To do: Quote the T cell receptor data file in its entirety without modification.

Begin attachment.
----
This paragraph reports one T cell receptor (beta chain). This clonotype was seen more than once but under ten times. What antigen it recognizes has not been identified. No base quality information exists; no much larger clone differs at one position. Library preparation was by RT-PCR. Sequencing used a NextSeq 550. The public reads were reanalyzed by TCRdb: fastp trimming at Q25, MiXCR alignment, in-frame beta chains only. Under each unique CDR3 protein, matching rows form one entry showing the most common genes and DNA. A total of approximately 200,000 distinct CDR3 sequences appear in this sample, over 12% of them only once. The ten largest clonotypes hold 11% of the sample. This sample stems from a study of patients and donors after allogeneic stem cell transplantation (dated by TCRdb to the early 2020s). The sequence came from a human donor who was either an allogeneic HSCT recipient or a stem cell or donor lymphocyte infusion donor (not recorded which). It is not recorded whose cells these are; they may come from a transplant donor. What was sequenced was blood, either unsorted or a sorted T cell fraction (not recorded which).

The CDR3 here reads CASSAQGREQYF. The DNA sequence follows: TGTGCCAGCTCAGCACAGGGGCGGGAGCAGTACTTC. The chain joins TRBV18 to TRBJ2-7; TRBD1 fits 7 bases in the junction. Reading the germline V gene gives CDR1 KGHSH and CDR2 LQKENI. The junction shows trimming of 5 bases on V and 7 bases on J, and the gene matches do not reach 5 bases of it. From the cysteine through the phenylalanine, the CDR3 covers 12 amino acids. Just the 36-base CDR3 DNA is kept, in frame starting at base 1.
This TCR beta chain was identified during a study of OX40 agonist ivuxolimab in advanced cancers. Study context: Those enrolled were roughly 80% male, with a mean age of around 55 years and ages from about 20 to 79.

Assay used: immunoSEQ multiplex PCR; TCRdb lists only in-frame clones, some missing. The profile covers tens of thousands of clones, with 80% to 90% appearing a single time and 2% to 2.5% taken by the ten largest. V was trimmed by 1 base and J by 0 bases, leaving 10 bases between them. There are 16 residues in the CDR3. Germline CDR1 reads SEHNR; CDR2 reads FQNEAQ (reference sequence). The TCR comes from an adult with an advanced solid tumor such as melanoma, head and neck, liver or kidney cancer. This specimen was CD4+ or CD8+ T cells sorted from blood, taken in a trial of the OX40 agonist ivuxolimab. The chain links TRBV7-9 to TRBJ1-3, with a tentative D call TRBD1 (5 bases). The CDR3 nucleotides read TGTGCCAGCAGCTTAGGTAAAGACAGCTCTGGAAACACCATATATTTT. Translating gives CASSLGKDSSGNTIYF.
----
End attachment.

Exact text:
This paragraph reports one T cell receptor (beta chain). This clonotype was seen more than once but under ten times. What antigen it recognizes has not been identified. No base quality information exists; no much larger clone differs at one position. Library preparation was by RT-PCR. Sequencing used a NextSeq 550. The public reads were reanalyzed by TCRdb: fastp trimming at Q25, MiXCR alignment, in-frame beta chains only. Under each unique CDR3 protein, matching rows form one entry showing the most common genes and DNA. A total of approximately 200,000 distinct CDR3 sequences appear in this sample, over 12% of them only once. The ten largest clonotypes hold 11% of the sample. This sample stems from a study of patients and donors after allogeneic stem cell transplantation (dated by TCRdb to the early 2020s). The sequence came from a human donor who was either an allogeneic HSCT recipient or a stem cell or donor lymphocyte infusion donor (not recorded which). It is not recorded whose cells these are; they may come from a transplant donor. What was sequenced was blood, either unsorted or a sorted T cell fraction (not recorded which).

The CDR3 here reads CASSAQGREQYF. The DNA sequence follows: TGTGCCAGCTCAGCACAGGGGCGGGAGCAGTACTTC. The chain joins TRBV18 to TRBJ2-7; TRBD1 fits 7 bases in the junction. Reading the germline V gene gives CDR1 KGHSH and CDR2 LQKENI. The junction shows trimming of 5 bases on V and 7 bases on J, and the gene matches do not reach 5 bases of it. From the cysteine through the phenylalanine, the CDR3 covers 12 amino acids. Just the 36-base CDR3 DNA is kept, in frame starting at base 1.
This TCR beta chain was identified during a study of OX40 agonist ivuxolimab in advanced cancers. Study context: Those enrolled were roughly 80% male, with a mean age of around 55 years and ages from about 20 to 79.

Assay used: immunoSEQ multiplex PCR; TCRdb lists only in-frame clones, some missing. The profile covers tens of thousands of clones, with 80% to 90% appearing a single time and 2% to 2.5% taken by the ten largest. V was trimmed by 1 base and J by 0 bases, leaving 10 bases between them. There are 16 residues in the CDR3. Germline CDR1 reads SEHNR; CDR2 reads FQNEAQ (reference sequence). The TCR comes from an adult with an advanced solid tumor such as melanoma, head and neck, liver or kidney cancer. This specimen was CD4+ or CD8+ T cells sorted from blood, taken in a trial of the OX40 agonist ivuxolimab. The chain links TRBV7-9 to TRBJ1-3, with a tentative D call TRBD1 (5 bases). The CDR3 nucleotides read TGTGCCAGCAGCTTAGGTAAAGACAGCTCTGGAAACACCATATATTTT. Translating gives CASSLGKDSSGNTIYF.